Carson-Newman College

Carson-Newman College, Jefferson City, TN
General Community Service
Presidential Award

Carson Newman College logoFounded on its commitment to service, Carson-Newman College seeks to honor the five ideals celebrated on its seal and throughout the college’s history—truth, beauty, goodness, justice, and courage. Over the past five years, the college has worked to institutionalize service across the campus community through the formation of the Bonner Center for Service Learning and Civic Engagement, the implementation of a service-learning quality enhancement plan (QEP), and the development of Community Connections (CommConn), a group of students working to facilitate campus-wide participation in service.

1,650 students engaged in community service; 275,000 students' community service hours; 5.87M *dollar value of student community service

The Jefferson County and Appalachian community where Carson-Newman is located faces challenges in the areas of economic development and education—unemployment peaked at 15 percent in 2010; 16 percent of the local population lives below the poverty level, and 25 percent have less than a high school diploma. The students, faculty, and staff at Carson-Newman have channeled their efforts to address these needs. Currently, over 75 percent of the Carson-Newman student body is engaged in service, with over 40 percent contributing more than 10 hours per month.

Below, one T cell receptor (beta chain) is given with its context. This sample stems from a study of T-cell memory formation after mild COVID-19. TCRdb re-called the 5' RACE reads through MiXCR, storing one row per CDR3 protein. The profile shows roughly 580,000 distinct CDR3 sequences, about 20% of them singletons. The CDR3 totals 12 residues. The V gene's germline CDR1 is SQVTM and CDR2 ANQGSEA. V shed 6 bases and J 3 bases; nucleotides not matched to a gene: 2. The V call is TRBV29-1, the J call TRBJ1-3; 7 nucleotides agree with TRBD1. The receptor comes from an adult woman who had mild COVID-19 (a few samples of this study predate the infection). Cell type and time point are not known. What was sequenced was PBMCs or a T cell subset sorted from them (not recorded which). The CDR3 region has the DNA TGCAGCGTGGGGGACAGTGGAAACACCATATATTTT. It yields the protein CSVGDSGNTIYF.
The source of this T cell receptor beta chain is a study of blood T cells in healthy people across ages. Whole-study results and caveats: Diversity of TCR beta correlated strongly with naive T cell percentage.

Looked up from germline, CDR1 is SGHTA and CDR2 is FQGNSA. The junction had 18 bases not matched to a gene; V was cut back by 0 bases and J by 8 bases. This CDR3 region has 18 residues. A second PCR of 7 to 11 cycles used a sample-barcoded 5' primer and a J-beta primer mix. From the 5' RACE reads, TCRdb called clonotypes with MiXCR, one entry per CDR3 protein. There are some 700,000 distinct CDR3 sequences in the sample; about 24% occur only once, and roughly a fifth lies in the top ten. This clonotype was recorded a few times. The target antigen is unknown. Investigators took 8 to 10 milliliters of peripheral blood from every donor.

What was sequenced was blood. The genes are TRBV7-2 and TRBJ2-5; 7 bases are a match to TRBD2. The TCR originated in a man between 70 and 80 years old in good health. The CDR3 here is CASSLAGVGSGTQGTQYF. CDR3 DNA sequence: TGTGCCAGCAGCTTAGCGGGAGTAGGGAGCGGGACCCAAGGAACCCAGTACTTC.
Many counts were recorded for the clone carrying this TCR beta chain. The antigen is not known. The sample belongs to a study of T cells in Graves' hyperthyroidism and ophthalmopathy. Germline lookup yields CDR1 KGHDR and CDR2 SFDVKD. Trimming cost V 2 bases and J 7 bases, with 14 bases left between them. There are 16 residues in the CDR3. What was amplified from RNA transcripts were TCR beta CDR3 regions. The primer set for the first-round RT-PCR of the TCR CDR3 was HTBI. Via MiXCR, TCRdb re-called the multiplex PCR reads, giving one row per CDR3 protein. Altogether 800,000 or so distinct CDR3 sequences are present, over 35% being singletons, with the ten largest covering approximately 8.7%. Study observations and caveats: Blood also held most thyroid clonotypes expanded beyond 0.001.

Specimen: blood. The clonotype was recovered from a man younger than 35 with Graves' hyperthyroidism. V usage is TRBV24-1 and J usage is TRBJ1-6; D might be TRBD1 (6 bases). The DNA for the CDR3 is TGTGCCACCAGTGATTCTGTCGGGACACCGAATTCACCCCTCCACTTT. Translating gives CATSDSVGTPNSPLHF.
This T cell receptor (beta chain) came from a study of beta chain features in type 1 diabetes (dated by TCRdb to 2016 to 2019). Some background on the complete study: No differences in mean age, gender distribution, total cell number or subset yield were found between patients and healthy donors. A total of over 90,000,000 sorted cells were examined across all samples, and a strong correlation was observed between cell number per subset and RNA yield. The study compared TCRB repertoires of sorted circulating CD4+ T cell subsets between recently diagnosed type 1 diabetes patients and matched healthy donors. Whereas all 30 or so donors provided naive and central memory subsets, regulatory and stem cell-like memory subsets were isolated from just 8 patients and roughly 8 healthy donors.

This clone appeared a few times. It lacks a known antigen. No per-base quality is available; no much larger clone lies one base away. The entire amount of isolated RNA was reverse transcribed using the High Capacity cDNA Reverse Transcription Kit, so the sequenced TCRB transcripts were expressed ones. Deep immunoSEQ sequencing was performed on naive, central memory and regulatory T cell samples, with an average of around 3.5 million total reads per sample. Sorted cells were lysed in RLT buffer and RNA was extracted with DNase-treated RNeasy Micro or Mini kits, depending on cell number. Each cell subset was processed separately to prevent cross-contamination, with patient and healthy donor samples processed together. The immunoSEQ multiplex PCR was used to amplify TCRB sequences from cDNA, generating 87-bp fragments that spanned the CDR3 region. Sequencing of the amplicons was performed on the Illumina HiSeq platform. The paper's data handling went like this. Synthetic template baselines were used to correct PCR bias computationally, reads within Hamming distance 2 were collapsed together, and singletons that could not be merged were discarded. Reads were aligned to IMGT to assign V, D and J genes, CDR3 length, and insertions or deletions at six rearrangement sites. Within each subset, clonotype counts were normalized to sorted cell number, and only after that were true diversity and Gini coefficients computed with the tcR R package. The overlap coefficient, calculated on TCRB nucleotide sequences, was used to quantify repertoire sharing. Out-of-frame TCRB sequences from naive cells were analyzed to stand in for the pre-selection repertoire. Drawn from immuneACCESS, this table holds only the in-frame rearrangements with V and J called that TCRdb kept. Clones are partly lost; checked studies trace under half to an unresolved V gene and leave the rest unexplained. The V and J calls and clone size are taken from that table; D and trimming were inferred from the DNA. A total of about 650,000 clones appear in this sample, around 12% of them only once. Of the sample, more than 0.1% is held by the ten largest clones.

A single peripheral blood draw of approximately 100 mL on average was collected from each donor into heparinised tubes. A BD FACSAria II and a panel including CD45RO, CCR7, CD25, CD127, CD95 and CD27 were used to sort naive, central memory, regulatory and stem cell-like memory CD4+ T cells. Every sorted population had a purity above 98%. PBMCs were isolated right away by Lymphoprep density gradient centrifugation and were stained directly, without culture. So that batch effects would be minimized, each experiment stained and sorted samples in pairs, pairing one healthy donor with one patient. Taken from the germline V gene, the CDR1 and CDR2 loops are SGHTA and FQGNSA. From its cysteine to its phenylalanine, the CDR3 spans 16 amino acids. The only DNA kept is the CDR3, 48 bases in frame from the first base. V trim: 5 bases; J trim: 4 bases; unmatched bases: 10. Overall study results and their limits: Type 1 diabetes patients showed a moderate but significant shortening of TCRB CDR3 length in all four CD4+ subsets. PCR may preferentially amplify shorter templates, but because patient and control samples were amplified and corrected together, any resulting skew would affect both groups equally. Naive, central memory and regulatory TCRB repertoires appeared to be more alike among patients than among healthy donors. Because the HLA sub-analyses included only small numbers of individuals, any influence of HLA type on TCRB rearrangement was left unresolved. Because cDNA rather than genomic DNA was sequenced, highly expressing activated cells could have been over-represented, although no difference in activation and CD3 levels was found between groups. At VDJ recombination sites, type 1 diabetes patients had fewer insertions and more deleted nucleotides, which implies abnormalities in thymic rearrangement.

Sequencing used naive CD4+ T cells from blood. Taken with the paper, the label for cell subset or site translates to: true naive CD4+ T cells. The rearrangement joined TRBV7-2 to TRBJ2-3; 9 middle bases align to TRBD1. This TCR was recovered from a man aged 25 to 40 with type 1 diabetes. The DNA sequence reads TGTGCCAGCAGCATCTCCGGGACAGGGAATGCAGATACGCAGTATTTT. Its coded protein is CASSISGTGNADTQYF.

Carson-Newman Campus Ministries founded a local poverty relief organization, Appalachian Outreach, and has continued to support the program for the past 28 years. Each year, Campus Ministries provides funding, office space, and volunteers. In the 2010-2011 academic year, more than 700 student volunteers assisted with building 40 houses, supported 150 military families, and served 15,600 meals.

Carson-Newman College videoCarson-Newman also leverages its resources to support elementary and high school after-school programs for at-risk youth. Through BOOST, college students provide educational programming for elementary-aged students living in the county’s public housing. The Journey program is focused on high school students who have been involved with the juvenile court for truancy or minor offenses. College student volunteers consult with the Education, Counseling, and Psychology departments’ faculty to deliver educational programming, focused on reducing recidivism for Journey program participants. Sixty-five percent of elementary-aged participants in this program saw an increase in academic grades and 96 percent of the high school program participants have no further truancy issues.

The college’s Bonner Scholars Program engages 50 student leaders each year as campus/community liaisons. Scholars make a multi-year commitment to support local non-profit organizations by serving 10 hours per week during the academic year and 40 hours per week during summers. Bonner Scholars also support the college community in its efforts to create a culture of service that encourages every member of the student body, faculty, and staff to serve.

*The estimated dollar value of volunteer time for 2010 is $21.36 per hour according to the Independent Sector.

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